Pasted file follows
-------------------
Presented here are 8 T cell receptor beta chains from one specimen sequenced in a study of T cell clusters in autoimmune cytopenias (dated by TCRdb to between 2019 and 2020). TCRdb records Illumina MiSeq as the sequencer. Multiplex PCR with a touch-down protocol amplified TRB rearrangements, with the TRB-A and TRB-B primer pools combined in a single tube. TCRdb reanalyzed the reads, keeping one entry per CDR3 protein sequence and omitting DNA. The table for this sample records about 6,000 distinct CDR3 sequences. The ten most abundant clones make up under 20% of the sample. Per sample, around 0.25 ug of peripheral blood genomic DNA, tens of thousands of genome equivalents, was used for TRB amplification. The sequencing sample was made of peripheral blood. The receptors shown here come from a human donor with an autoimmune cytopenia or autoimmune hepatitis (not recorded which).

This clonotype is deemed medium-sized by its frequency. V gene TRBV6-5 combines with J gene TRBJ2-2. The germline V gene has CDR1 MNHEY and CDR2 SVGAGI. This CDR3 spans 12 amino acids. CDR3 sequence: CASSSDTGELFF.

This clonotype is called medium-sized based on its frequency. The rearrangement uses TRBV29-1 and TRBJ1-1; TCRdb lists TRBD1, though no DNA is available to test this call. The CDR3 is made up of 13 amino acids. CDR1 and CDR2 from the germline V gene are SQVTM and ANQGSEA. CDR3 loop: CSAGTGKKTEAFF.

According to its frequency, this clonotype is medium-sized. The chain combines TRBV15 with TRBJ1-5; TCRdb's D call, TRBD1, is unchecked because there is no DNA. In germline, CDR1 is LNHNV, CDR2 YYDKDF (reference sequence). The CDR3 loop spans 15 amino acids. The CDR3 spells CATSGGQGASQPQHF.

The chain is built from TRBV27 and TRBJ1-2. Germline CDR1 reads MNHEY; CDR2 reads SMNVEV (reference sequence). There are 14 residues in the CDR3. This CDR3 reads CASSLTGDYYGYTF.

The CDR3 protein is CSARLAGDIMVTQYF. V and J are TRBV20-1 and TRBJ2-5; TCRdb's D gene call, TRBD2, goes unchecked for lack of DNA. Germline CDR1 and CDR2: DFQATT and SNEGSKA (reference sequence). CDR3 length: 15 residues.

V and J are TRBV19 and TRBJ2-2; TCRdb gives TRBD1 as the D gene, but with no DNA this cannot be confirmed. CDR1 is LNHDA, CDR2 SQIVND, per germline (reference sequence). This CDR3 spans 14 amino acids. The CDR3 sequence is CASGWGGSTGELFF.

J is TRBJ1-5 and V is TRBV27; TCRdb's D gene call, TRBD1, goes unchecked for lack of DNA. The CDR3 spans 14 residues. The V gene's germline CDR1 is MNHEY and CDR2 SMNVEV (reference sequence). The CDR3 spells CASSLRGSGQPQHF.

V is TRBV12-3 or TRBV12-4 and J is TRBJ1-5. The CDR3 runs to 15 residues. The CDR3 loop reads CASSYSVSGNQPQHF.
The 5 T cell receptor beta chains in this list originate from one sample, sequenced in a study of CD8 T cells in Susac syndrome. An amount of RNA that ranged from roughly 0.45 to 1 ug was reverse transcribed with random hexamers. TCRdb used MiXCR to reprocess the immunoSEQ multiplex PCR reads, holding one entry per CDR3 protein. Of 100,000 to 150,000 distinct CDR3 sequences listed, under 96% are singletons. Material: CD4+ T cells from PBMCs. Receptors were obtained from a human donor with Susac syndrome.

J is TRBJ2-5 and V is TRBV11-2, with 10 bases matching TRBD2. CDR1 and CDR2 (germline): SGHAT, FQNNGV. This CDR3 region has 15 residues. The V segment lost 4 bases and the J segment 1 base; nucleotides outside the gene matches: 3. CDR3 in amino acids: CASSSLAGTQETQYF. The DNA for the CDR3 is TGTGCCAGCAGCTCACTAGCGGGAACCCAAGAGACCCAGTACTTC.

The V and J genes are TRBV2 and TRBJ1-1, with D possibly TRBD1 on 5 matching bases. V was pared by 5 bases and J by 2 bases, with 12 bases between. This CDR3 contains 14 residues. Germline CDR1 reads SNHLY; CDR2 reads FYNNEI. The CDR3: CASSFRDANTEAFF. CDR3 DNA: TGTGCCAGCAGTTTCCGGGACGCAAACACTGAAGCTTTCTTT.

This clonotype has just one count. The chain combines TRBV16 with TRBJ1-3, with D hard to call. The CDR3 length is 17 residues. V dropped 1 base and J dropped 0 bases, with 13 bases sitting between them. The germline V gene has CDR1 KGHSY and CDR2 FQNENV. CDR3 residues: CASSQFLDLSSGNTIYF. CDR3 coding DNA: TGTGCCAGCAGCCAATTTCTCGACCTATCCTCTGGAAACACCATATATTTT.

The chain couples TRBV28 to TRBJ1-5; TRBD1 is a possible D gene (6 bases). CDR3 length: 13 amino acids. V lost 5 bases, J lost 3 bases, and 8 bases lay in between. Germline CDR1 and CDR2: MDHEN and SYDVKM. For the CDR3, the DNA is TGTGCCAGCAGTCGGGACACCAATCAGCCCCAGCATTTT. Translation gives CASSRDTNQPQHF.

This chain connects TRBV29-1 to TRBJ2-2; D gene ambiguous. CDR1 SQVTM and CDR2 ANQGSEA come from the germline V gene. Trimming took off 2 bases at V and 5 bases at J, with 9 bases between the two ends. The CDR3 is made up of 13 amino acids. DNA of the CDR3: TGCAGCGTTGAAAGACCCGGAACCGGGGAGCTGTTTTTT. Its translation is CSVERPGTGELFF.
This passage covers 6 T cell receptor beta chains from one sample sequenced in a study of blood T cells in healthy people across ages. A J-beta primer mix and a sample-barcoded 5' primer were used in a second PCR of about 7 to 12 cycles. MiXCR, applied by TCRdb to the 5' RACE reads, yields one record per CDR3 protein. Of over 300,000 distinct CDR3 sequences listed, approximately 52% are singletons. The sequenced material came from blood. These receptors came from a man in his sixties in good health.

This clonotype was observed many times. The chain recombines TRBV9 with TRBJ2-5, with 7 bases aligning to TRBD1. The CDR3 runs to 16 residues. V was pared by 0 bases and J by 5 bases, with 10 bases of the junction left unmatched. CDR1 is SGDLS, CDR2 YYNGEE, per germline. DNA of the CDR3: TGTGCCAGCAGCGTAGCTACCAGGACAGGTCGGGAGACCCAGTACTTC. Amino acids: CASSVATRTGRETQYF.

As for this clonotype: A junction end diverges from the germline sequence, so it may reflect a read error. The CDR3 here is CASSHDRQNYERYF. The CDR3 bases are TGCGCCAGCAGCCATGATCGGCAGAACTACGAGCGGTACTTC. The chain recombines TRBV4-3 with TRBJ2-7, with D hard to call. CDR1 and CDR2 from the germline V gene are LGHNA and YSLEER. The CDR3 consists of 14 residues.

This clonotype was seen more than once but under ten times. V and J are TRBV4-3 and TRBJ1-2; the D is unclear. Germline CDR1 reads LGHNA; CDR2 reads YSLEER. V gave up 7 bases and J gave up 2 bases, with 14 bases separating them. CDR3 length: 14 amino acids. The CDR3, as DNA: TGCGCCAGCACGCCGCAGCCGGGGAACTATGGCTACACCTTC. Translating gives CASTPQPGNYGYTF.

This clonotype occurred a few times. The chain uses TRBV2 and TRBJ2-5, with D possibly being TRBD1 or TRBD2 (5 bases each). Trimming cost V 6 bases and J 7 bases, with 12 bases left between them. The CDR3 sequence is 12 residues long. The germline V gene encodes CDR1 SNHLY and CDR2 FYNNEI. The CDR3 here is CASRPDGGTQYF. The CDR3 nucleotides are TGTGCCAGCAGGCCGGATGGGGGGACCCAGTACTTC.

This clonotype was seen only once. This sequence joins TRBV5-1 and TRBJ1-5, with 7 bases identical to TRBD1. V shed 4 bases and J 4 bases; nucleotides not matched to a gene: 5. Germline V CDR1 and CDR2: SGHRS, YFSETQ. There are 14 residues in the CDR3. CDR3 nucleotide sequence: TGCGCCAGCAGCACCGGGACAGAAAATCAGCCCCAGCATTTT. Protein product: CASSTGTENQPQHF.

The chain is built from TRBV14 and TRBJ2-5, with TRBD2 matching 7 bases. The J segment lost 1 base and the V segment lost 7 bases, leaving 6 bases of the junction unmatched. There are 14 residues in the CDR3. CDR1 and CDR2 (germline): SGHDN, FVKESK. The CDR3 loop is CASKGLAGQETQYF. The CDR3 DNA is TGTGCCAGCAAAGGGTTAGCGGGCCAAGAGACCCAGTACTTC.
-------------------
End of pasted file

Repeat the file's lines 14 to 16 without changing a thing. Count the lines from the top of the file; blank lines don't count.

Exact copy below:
The chain couples TRBV28 to TRBJ1-5; TRBD1 is a possible D gene (6 bases). CDR3 length: 13 amino acids. V lost 5 bases, J lost 3 bases, and 8 bases lay in between. Germline CDR1 and CDR2: MDHEN and SYDVKM. For the CDR3, the DNA is TGTGCCAGCAGTCGGGACACCAATCAGCCCCAGCATTTT. Translation gives CASSRDTNQPQHF.

This chain connects TRBV29-1 to TRBJ2-2; D gene ambiguous. CDR1 SQVTM and CDR2 ANQGSEA come from the germline V gene. Trimming took off 2 bases at V and 5 bases at J, with 9 bases between the two ends. The CDR3 is made up of 13 amino acids. DNA of the CDR3: TGCAGCGTTGAAAGACCCGGAACCGGGGAGCTGTTTTTT. Its translation is CSVERPGTGELFF.
This passage covers 6 T cell receptor beta chains from one sample sequenced in a study of blood T cells in healthy people across ages. A J-beta primer mix and a sample-barcoded 5' primer were used in a second PCR of about 7 to 12 cycles. MiXCR, applied by TCRdb to the 5' RACE reads, yields one record per CDR3 protein. Of over 300,000 distinct CDR3 sequences listed, approximately 52% are singletons. The sequenced material came from blood. These receptors came from a man in his sixties in good health.